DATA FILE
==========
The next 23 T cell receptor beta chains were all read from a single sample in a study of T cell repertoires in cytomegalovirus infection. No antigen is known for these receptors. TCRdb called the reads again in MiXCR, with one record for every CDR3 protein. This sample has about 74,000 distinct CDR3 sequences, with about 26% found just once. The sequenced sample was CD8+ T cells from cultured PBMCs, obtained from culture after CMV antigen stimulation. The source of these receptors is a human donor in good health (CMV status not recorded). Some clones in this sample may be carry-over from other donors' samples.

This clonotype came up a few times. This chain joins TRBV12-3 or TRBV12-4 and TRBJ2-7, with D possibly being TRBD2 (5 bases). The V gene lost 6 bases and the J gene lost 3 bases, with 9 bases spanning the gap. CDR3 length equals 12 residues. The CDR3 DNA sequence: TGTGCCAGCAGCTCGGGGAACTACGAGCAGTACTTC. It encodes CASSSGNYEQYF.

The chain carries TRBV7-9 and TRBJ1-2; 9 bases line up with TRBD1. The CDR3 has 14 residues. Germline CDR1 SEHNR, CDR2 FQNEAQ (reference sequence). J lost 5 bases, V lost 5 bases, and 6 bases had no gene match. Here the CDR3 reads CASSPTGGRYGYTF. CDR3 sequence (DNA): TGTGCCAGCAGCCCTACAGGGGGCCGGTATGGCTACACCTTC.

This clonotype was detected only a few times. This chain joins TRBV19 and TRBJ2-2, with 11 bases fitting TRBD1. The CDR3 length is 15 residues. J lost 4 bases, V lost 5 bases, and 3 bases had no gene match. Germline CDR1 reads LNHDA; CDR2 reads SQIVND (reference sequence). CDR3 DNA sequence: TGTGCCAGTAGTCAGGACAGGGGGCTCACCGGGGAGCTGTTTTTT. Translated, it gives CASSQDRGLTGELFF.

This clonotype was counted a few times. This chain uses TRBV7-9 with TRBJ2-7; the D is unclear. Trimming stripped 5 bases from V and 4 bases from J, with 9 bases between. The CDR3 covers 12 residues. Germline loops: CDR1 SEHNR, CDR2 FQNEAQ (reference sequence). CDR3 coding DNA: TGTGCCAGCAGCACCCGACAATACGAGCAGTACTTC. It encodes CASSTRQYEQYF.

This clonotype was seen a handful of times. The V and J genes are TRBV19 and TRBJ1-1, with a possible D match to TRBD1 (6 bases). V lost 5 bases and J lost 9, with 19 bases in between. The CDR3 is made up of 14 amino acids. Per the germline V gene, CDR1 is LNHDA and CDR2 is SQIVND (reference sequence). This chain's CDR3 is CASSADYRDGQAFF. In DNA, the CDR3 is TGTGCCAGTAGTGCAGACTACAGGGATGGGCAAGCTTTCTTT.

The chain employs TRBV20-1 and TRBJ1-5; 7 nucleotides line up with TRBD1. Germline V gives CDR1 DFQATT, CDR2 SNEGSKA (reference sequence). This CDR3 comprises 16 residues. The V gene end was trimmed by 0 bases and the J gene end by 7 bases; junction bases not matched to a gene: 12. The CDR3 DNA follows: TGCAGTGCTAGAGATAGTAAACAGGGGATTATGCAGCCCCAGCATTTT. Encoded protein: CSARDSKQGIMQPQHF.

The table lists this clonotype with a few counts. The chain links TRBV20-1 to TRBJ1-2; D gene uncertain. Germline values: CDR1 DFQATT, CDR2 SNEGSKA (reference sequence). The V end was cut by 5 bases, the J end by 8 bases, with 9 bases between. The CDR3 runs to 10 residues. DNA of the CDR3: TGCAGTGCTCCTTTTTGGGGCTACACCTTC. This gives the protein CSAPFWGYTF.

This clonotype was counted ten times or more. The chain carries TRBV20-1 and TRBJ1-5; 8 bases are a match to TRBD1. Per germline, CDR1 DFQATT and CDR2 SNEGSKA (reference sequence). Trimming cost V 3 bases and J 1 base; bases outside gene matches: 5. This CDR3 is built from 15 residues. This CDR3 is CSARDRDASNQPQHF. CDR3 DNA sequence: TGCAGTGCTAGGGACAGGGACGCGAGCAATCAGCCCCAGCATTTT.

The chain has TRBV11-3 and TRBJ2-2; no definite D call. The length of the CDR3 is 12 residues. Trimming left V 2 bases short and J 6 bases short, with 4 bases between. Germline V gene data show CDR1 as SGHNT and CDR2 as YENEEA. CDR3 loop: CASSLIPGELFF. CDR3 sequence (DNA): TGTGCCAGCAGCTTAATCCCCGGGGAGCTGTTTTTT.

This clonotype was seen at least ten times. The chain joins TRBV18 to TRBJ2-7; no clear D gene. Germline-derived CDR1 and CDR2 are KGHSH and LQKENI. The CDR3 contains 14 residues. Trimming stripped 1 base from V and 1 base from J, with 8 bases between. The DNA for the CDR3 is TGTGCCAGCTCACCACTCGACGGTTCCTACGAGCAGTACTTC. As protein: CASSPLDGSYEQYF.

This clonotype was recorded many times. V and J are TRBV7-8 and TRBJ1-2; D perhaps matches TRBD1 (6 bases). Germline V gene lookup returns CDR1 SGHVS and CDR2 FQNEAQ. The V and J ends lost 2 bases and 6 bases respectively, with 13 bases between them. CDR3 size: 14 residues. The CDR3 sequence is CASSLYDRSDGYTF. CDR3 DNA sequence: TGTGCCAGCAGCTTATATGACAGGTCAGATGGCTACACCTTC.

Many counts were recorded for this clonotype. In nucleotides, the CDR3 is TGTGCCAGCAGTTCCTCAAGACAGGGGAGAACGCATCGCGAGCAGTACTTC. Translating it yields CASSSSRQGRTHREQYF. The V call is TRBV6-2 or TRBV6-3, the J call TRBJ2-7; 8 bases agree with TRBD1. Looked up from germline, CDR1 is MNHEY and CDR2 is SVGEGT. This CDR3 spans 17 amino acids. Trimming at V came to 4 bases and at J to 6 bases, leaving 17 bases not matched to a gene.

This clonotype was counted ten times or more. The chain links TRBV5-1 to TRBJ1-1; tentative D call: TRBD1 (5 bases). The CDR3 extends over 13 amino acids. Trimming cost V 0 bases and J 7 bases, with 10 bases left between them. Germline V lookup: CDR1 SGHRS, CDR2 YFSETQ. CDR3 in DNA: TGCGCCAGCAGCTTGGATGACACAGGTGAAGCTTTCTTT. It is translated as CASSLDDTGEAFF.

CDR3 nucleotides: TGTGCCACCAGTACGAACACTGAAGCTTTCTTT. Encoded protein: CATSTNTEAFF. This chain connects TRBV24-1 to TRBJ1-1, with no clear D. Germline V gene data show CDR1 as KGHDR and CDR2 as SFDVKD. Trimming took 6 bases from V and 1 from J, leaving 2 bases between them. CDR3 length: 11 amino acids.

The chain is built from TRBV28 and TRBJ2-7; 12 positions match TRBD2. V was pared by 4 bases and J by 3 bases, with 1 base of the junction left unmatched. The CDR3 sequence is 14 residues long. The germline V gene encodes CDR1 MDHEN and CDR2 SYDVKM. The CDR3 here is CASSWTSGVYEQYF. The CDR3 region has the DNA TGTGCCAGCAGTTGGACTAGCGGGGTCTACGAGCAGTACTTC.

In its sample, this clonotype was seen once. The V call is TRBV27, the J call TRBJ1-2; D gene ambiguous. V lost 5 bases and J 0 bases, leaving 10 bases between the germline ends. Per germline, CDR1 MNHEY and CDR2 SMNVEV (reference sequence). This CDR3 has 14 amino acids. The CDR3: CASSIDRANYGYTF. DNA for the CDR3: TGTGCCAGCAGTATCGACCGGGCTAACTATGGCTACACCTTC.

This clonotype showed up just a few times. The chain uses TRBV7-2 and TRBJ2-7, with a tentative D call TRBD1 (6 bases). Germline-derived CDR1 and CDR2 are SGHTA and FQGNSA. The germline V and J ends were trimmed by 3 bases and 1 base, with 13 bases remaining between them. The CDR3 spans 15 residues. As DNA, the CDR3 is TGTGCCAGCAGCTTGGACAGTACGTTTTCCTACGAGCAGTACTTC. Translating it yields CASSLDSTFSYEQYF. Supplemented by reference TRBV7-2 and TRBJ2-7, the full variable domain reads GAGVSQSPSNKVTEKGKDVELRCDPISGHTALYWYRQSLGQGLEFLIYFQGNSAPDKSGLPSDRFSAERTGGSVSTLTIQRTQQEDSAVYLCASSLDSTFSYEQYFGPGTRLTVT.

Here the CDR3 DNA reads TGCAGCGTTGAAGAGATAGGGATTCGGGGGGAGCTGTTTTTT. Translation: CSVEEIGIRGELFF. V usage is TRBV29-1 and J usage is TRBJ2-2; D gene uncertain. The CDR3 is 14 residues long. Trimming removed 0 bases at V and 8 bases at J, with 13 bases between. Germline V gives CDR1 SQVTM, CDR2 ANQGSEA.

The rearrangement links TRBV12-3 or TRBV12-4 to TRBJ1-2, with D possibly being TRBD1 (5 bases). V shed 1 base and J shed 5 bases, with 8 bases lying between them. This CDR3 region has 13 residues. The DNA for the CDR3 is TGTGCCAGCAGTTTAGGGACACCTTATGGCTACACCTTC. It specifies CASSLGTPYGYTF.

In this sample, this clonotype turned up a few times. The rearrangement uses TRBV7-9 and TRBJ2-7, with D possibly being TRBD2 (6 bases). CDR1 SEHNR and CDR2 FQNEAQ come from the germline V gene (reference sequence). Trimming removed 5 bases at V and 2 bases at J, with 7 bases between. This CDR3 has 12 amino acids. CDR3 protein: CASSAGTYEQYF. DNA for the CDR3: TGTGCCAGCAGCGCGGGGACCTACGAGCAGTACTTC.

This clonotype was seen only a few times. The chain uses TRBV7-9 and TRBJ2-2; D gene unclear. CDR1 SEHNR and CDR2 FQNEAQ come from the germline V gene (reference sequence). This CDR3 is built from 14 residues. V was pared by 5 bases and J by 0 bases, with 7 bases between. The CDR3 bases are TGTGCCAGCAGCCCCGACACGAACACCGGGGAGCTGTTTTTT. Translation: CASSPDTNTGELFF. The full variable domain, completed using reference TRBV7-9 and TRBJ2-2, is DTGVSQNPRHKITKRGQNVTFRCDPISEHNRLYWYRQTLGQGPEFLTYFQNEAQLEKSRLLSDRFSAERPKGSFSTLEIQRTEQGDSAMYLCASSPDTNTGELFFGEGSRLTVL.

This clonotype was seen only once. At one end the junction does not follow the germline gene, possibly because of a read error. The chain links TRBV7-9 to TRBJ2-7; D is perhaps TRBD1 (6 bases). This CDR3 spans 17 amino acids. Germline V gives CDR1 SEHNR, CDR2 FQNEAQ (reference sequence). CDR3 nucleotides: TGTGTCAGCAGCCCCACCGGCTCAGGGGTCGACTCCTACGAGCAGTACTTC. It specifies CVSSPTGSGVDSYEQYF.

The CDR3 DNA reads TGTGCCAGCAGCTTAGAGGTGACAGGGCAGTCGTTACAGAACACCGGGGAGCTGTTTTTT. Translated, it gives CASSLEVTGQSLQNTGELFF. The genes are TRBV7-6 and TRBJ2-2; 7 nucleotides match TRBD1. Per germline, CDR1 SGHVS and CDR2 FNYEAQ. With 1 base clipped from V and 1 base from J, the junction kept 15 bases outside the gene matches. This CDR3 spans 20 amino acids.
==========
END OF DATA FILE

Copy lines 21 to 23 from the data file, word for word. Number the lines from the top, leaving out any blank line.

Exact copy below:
In this sample, this clonotype turned up a few times. The rearrangement uses TRBV7-9 and TRBJ2-7, with D possibly being TRBD2 (6 bases). CDR1 SEHNR and CDR2 FQNEAQ come from the germline V gene (reference sequence). Trimming removed 5 bases at V and 2 bases at J, with 7 bases between. This CDR3 has 12 amino acids. CDR3 protein: CASSAGTYEQYF. DNA for the CDR3: TGTGCCAGCAGCGCGGGGACCTACGAGCAGTACTTC.

This clonotype was seen only a few times. The chain uses TRBV7-9 and TRBJ2-2; D gene unclear. CDR1 SEHNR and CDR2 FQNEAQ come from the germline V gene (reference sequence). This CDR3 is built from 14 residues. V was pared by 5 bases and J by 0 bases, with 7 bases between. The CDR3 bases are TGTGCCAGCAGCCCCGACACGAACACCGGGGAGCTGTTTTTT. Translation: CASSPDTNTGELFF. The full variable domain, completed using reference TRBV7-9 and TRBJ2-2, is DTGVSQNPRHKITKRGQNVTFRCDPISEHNRLYWYRQTLGQGPEFLTYFQNEAQLEKSRLLSDRFSAERPKGSFSTLEIQRTEQGDSAMYLCASSPDTNTGELFFGEGSRLTVL.

This clonotype was seen only once. At one end the junction does not follow the germline gene, possibly because of a read error. The chain links TRBV7-9 to TRBJ2-7; D is perhaps TRBD1 (6 bases). This CDR3 spans 17 amino acids. Germline V gives CDR1 SEHNR, CDR2 FQNEAQ (reference sequence). CDR3 nucleotides: TGTGTCAGCAGCCCCACCGGCTCAGGGGTCGACTCCTACGAGCAGTACTTC. It specifies CVSSPTGSGVDSYEQYF.